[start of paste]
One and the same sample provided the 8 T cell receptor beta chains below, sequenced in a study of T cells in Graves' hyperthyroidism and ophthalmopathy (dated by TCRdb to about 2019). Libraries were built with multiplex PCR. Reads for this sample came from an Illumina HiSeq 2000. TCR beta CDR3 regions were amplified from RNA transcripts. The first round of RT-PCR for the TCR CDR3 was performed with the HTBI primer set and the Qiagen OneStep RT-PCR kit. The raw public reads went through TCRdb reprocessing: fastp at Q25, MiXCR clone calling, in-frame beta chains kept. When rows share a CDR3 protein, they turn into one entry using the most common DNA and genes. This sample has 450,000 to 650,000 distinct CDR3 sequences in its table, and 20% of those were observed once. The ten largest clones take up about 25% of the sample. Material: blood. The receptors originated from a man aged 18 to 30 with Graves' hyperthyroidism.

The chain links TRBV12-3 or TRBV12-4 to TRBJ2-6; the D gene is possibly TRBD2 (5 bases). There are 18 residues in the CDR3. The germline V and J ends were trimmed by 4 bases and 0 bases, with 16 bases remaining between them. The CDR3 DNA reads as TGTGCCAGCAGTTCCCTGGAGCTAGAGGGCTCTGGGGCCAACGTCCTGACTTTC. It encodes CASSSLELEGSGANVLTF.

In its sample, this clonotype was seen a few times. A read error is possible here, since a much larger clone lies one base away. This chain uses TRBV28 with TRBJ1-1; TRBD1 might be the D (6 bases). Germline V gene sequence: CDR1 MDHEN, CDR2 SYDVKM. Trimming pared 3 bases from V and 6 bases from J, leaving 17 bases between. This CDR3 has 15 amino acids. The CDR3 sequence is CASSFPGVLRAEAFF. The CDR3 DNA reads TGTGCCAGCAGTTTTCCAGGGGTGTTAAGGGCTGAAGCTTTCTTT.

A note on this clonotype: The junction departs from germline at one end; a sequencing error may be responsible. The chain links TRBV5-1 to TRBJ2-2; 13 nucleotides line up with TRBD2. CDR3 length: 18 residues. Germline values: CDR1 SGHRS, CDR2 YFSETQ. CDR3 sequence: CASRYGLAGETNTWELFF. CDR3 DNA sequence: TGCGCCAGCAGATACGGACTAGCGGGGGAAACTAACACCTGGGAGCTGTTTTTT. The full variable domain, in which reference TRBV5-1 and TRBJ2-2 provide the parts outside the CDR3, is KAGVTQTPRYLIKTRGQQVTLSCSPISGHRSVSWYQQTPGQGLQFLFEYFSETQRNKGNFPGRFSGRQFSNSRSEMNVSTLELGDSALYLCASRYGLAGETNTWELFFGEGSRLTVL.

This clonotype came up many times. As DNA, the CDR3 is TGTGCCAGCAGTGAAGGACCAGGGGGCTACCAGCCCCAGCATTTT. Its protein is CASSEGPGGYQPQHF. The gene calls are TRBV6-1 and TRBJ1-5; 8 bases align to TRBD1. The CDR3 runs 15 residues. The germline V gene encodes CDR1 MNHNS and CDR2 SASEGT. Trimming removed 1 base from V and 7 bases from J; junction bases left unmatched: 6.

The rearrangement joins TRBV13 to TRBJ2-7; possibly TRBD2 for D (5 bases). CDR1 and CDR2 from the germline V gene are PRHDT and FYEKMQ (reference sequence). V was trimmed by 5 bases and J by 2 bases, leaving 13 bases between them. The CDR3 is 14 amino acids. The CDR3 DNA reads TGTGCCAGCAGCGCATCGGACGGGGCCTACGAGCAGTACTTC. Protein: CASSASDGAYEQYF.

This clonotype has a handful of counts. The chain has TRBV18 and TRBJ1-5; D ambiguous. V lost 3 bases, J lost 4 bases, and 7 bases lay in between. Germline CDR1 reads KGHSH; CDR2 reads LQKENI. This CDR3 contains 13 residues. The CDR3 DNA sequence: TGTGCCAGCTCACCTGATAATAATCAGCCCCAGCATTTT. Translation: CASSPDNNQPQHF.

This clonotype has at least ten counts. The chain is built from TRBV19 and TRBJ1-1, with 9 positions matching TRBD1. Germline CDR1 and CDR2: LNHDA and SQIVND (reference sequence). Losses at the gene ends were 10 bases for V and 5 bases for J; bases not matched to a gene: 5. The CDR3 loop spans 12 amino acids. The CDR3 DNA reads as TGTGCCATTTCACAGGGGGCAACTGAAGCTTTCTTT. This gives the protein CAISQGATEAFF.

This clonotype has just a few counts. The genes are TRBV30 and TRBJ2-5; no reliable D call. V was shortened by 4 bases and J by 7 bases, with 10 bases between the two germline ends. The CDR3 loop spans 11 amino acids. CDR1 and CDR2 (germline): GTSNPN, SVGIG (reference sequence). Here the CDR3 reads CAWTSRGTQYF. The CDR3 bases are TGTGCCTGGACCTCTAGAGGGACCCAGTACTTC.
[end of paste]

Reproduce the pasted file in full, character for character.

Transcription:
One and the same sample provided the 8 T cell receptor beta chains below, sequenced in a study of T cells in Graves' hyperthyroidism and ophthalmopathy (dated by TCRdb to about 2019). Libraries were built with multiplex PCR. Reads for this sample came from an Illumina HiSeq 2000. TCR beta CDR3 regions were amplified from RNA transcripts. The first round of RT-PCR for the TCR CDR3 was performed with the HTBI primer set and the Qiagen OneStep RT-PCR kit. The raw public reads went through TCRdb reprocessing: fastp at Q25, MiXCR clone calling, in-frame beta chains kept. When rows share a CDR3 protein, they turn into one entry using the most common DNA and genes. This sample has 450,000 to 650,000 distinct CDR3 sequences in its table, and 20% of those were observed once. The ten largest clones take up about 25% of the sample. Material: blood. The receptors originated from a man aged 18 to 30 with Graves' hyperthyroidism.

The chain links TRBV12-3 or TRBV12-4 to TRBJ2-6; the D gene is possibly TRBD2 (5 bases). There are 18 residues in the CDR3. The germline V and J ends were trimmed by 4 bases and 0 bases, with 16 bases remaining between them. The CDR3 DNA reads as TGTGCCAGCAGTTCCCTGGAGCTAGAGGGCTCTGGGGCCAACGTCCTGACTTTC. It encodes CASSSLELEGSGANVLTF.

In its sample, this clonotype was seen a few times. A read error is possible here, since a much larger clone lies one base away. This chain uses TRBV28 with TRBJ1-1; TRBD1 might be the D (6 bases). Germline V gene sequence: CDR1 MDHEN, CDR2 SYDVKM. Trimming pared 3 bases from V and 6 bases from J, leaving 17 bases between. This CDR3 has 15 amino acids. The CDR3 sequence is CASSFPGVLRAEAFF. The CDR3 DNA reads TGTGCCAGCAGTTTTCCAGGGGTGTTAAGGGCTGAAGCTTTCTTT.

A note on this clonotype: The junction departs from germline at one end; a sequencing error may be responsible. The chain links TRBV5-1 to TRBJ2-2; 13 nucleotides line up with TRBD2. CDR3 length: 18 residues. Germline values: CDR1 SGHRS, CDR2 YFSETQ. CDR3 sequence: CASRYGLAGETNTWELFF. CDR3 DNA sequence: TGCGCCAGCAGATACGGACTAGCGGGGGAAACTAACACCTGGGAGCTGTTTTTT. The full variable domain, in which reference TRBV5-1 and TRBJ2-2 provide the parts outside the CDR3, is KAGVTQTPRYLIKTRGQQVTLSCSPISGHRSVSWYQQTPGQGLQFLFEYFSETQRNKGNFPGRFSGRQFSNSRSEMNVSTLELGDSALYLCASRYGLAGETNTWELFFGEGSRLTVL.

This clonotype came up many times. As DNA, the CDR3 is TGTGCCAGCAGTGAAGGACCAGGGGGCTACCAGCCCCAGCATTTT. Its protein is CASSEGPGGYQPQHF. The gene calls are TRBV6-1 and TRBJ1-5; 8 bases align to TRBD1. The CDR3 runs 15 residues. The germline V gene encodes CDR1 MNHNS and CDR2 SASEGT. Trimming removed 1 base from V and 7 bases from J; junction bases left unmatched: 6.

The rearrangement joins TRBV13 to TRBJ2-7; possibly TRBD2 for D (5 bases). CDR1 and CDR2 from the germline V gene are PRHDT and FYEKMQ (reference sequence). V was trimmed by 5 bases and J by 2 bases, leaving 13 bases between them. The CDR3 is 14 amino acids. The CDR3 DNA reads TGTGCCAGCAGCGCATCGGACGGGGCCTACGAGCAGTACTTC. Protein: CASSASDGAYEQYF.

This clonotype has a handful of counts. The chain has TRBV18 and TRBJ1-5; D ambiguous. V lost 3 bases, J lost 4 bases, and 7 bases lay in between. Germline CDR1 reads KGHSH; CDR2 reads LQKENI. This CDR3 contains 13 residues. The CDR3 DNA sequence: TGTGCCAGCTCACCTGATAATAATCAGCCCCAGCATTTT. Translation: CASSPDNNQPQHF.

This clonotype has at least ten counts. The chain is built from TRBV19 and TRBJ1-1, with 9 positions matching TRBD1. Germline CDR1 and CDR2: LNHDA and SQIVND (reference sequence). Losses at the gene ends were 10 bases for V and 5 bases for J; bases not matched to a gene: 5. The CDR3 loop spans 12 amino acids. The CDR3 DNA reads as TGTGCCATTTCACAGGGGGCAACTGAAGCTTTCTTT. This gives the protein CAISQGATEAFF.

This clonotype has just a few counts. The genes are TRBV30 and TRBJ2-5; no reliable D call. V was shortened by 4 bases and J by 7 bases, with 10 bases between the two germline ends. The CDR3 loop spans 11 amino acids. CDR1 and CDR2 (germline): GTSNPN, SVGIG (reference sequence). Here the CDR3 reads CAWTSRGTQYF. The CDR3 bases are TGTGCCTGGACCTCTAGAGGGACCCAGTACTTC.